Cheaper than a Harley. Easier than growing a ponytail …


How dull it is to pause, to make an end,

To rust unburnish’d, not to shine in use!

Why this?  Why now?  And why so slow?  What on earth would prompt someone to commit to a read-through of Shakespeare’s plays?

I decided to do this about 6 weeks ago, let’s say about the end of November 2016.  In many ways this post is a way to work through my motivations, as well as finally committing to the project.

WHY SHAKESPEARE? What else could there be?  Books have always been my life, my chief interest and joy.  As for Shakespeare, I just about remember being taken to see an outdoor production of A Midsummer Night’s Dream by my parents at primary school age.  Of course, I would have got next to nothing from it apart from the spectacle and the atmosphere, but that early exposure helped to foster a sense that Shakespeare was nothing to be scared of, and once that was established I increasingly loved the stories and yes, the writing too.  If Shakespeare is another language, as many of my pupils seem to think, then repeated exposure has made me bilingual.  It’s a richer, better language, and a fascinating historical period.  I’m comfortable in the 16th Century, sometimes more so than in the 21st.

WHY NOW? Teaching literature is satisfying, but it’s never quite enough. Increasingly, I seem to miss my university days and the enjoyment I got from studying texts as opposed to just reading or even teaching them.  Here’s a first quotation from Tennyson’sUlysses’, my favourite poem:

How dull it is to pause, to make an end,

To rust unburnish’d, not to shine in use!

I’ve also recognised that teaching is a job that expands to fill the time you allow it, so in some ways this is an effort to reclaim some time, some life, dammit – otherwise, let’s face it, it’s only a matter of time before I go insane under the strain of the hardest job I’ve ever done.  This is something I’m doing for me.

Timing-wise, I don’t suppose I can ignore the timetable, now it’s there in black and white.  Sticking to the schedule means I’ll finish just before my 50th birthday.  Ulysses seems increasingly to speak to me about mid-life crisis, and it would be disingenuous to say that my 40s have been easy.  Maybe that’s what I’m dealing with, even subliminally.  As the poet says:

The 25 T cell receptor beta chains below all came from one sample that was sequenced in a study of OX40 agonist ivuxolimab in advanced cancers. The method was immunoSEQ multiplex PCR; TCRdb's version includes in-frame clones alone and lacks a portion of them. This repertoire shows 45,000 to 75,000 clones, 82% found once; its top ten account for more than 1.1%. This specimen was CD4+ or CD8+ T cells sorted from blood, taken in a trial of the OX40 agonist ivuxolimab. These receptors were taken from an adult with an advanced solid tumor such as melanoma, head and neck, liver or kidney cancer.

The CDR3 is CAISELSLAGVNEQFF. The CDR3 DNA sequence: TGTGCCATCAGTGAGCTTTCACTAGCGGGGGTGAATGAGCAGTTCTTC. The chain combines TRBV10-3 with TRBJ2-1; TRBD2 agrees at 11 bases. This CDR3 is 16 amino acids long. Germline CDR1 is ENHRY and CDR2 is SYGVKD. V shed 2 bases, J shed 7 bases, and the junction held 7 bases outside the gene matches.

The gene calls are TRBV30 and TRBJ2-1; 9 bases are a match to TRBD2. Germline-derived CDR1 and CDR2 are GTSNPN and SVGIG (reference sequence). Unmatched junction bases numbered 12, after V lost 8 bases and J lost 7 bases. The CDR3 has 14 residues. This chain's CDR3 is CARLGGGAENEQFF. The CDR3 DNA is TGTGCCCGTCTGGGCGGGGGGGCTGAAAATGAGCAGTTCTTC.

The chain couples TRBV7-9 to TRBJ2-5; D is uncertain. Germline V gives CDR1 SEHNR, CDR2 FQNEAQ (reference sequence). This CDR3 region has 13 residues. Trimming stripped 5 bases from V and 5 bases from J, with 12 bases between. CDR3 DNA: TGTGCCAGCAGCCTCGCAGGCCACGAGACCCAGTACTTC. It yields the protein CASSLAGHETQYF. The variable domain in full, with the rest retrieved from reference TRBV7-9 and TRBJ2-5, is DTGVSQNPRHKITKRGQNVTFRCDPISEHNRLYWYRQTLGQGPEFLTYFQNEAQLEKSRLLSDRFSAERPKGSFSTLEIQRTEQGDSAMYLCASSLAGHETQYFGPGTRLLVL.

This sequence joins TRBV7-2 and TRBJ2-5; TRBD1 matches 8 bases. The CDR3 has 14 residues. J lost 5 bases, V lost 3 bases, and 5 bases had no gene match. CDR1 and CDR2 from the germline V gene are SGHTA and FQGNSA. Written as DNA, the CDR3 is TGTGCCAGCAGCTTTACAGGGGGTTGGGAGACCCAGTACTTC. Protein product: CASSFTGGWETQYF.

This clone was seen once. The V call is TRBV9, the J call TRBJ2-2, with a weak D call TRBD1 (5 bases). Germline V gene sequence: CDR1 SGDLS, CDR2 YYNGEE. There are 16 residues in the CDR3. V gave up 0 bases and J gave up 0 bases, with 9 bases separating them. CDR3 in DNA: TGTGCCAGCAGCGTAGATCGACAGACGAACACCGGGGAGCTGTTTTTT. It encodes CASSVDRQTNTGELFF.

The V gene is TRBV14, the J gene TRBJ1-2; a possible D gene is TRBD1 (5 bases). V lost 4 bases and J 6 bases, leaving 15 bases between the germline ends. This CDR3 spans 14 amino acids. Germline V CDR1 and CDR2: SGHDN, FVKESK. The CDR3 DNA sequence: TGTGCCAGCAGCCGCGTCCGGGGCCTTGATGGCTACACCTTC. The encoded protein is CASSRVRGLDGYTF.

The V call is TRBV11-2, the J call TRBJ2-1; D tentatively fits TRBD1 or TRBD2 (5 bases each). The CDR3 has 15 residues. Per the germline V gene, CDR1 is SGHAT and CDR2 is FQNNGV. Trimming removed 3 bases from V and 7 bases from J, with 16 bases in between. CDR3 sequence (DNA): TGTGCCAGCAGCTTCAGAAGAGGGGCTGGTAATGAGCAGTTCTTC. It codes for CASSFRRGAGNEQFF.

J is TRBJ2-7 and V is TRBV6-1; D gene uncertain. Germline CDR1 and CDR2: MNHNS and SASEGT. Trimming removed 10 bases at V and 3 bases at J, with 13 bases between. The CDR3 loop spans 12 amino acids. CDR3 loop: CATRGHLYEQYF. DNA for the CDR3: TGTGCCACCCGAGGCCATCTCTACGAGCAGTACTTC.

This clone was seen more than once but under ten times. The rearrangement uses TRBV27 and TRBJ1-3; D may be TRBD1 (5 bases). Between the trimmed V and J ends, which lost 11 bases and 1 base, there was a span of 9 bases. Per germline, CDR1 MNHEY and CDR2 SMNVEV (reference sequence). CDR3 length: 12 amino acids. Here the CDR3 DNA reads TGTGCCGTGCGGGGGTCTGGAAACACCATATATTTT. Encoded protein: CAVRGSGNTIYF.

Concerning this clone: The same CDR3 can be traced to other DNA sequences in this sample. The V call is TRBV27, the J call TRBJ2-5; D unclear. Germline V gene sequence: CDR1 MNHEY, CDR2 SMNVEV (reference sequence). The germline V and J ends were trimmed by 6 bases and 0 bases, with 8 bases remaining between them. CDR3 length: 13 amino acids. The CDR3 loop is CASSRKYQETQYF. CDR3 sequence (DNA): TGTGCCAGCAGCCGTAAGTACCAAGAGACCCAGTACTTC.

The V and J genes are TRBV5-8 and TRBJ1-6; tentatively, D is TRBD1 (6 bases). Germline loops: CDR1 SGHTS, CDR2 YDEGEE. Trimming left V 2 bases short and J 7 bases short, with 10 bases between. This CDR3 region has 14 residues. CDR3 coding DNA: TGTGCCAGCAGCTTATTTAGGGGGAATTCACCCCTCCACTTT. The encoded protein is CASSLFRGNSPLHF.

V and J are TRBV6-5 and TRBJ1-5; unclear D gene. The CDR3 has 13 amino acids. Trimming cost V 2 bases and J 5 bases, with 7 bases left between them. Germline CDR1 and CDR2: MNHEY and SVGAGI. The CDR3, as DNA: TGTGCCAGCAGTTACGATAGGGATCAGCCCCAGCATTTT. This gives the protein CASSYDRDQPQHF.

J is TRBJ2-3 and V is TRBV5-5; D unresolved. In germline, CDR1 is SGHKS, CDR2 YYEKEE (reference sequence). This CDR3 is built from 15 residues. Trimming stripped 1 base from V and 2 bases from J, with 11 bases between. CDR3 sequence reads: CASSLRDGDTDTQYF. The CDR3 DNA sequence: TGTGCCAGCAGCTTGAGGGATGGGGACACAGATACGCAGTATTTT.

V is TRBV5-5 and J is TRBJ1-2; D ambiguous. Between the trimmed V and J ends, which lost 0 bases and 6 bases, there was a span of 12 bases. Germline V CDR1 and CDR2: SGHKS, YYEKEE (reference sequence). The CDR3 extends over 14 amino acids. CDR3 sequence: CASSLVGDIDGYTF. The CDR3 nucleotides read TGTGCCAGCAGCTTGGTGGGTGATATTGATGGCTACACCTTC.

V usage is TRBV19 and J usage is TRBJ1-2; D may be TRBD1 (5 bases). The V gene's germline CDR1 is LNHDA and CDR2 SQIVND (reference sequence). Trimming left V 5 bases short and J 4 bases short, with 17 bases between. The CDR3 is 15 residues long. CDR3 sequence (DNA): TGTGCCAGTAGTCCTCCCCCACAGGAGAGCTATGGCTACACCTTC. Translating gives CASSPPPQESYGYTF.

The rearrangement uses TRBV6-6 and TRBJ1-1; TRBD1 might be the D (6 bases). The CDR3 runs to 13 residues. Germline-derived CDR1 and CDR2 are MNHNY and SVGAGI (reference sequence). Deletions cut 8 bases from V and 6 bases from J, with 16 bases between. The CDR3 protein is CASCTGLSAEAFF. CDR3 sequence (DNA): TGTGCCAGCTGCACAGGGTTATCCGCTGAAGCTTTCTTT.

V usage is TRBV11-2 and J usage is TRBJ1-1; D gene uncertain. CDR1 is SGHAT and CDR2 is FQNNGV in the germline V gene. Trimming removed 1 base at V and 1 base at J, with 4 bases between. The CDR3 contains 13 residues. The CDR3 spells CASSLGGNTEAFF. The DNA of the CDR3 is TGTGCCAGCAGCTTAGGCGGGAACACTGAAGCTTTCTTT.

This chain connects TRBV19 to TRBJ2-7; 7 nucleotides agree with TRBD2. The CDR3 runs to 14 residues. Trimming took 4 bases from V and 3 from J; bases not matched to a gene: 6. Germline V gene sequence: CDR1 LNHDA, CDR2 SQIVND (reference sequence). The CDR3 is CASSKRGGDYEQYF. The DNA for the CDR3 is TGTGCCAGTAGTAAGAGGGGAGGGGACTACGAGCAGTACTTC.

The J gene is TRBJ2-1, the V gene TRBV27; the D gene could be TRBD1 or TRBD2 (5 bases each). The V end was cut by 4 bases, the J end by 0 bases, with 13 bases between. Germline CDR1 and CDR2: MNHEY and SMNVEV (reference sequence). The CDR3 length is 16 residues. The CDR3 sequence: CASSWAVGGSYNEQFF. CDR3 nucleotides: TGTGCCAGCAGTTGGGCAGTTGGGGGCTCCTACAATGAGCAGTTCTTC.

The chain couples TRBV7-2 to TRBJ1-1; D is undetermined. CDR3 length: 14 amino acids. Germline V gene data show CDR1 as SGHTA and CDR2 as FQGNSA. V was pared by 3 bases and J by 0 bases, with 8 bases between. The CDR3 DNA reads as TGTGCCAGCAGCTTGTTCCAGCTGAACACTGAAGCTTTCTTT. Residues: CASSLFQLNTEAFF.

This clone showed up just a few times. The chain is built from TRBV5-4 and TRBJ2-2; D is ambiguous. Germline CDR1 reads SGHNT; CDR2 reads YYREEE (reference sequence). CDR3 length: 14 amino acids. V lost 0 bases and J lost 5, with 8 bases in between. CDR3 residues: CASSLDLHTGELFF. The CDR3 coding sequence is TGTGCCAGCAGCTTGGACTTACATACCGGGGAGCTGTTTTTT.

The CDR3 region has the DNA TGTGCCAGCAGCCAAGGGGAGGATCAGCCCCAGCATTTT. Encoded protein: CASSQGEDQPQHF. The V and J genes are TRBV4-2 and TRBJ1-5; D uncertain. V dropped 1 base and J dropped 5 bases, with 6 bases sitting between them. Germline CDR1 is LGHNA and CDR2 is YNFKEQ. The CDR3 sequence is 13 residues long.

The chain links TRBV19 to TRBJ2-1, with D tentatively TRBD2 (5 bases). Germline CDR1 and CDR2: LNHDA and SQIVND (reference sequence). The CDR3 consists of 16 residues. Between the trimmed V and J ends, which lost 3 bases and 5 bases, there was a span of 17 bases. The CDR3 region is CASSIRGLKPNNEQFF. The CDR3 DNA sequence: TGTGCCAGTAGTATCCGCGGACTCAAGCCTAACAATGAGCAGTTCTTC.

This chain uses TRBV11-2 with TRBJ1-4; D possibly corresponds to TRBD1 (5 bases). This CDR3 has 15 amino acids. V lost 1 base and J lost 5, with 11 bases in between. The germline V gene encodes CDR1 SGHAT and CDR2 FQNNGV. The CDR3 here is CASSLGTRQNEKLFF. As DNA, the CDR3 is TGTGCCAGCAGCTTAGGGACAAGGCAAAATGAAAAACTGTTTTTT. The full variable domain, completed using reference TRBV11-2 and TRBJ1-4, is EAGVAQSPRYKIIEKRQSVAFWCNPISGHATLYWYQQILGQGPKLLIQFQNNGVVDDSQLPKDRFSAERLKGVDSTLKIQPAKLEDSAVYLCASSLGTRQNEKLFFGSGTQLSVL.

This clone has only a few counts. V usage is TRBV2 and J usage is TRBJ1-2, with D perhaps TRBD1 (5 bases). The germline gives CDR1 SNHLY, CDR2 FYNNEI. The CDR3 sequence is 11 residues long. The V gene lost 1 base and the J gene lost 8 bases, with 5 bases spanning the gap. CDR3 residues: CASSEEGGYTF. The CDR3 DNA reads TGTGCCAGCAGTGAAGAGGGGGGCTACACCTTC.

Death closes all: but something ere the end,

Some work of noble note, may yet be done,

Not unbecoming men that strove with Gods.

Either way, it is indeed ‘cheaper than a Harley and easier than growing a ponytail’.     

WHY SO SLOW? A few years ago, I walked the Anglesey Coastal Path, and developed a taste for ‘living slow’, when I could.  I can’t recommend it enough: being relatively out of shape, I found it arduous but incredibly rewarding – probably my favourite holiday.  You can find people online who ‘did’ the path in 4 days (125 miles, that is), but it took me 13 days.  Honestly, I wish I’d had time to take it even slower – there always seemed to be a detour that we didn’t quite have time to take.  Just call me a ‘journey rather than destination’ guy.  If I’m going to read all the plays, I want to immerse myself in them, wallow in the richness of the language, distract myself with the narrative and the characters.  Otherwise the project will become a chore rather than something to enjoy …

So the rest of the month will be spent ‘limbering up’, whatever that means.  And then February is Henry VI part 1.  Why not join me?

[edit:  notice how often I mention the word ‘time’?  Clearly, that’s  what’s really on my mind.  “I wasted time, and now doth time waste me”, indeed …]

Author: Boar's Head, Eastcheap

Hyperactive English Teacher and Tutor; Shakespeare-obsessed 'Villainous abominable misleader of youth'; 'old white-bearded Satan'; Friend of the Orangutan

22 thoughts on “Cheaper than a Harley. Easier than growing a ponytail …”

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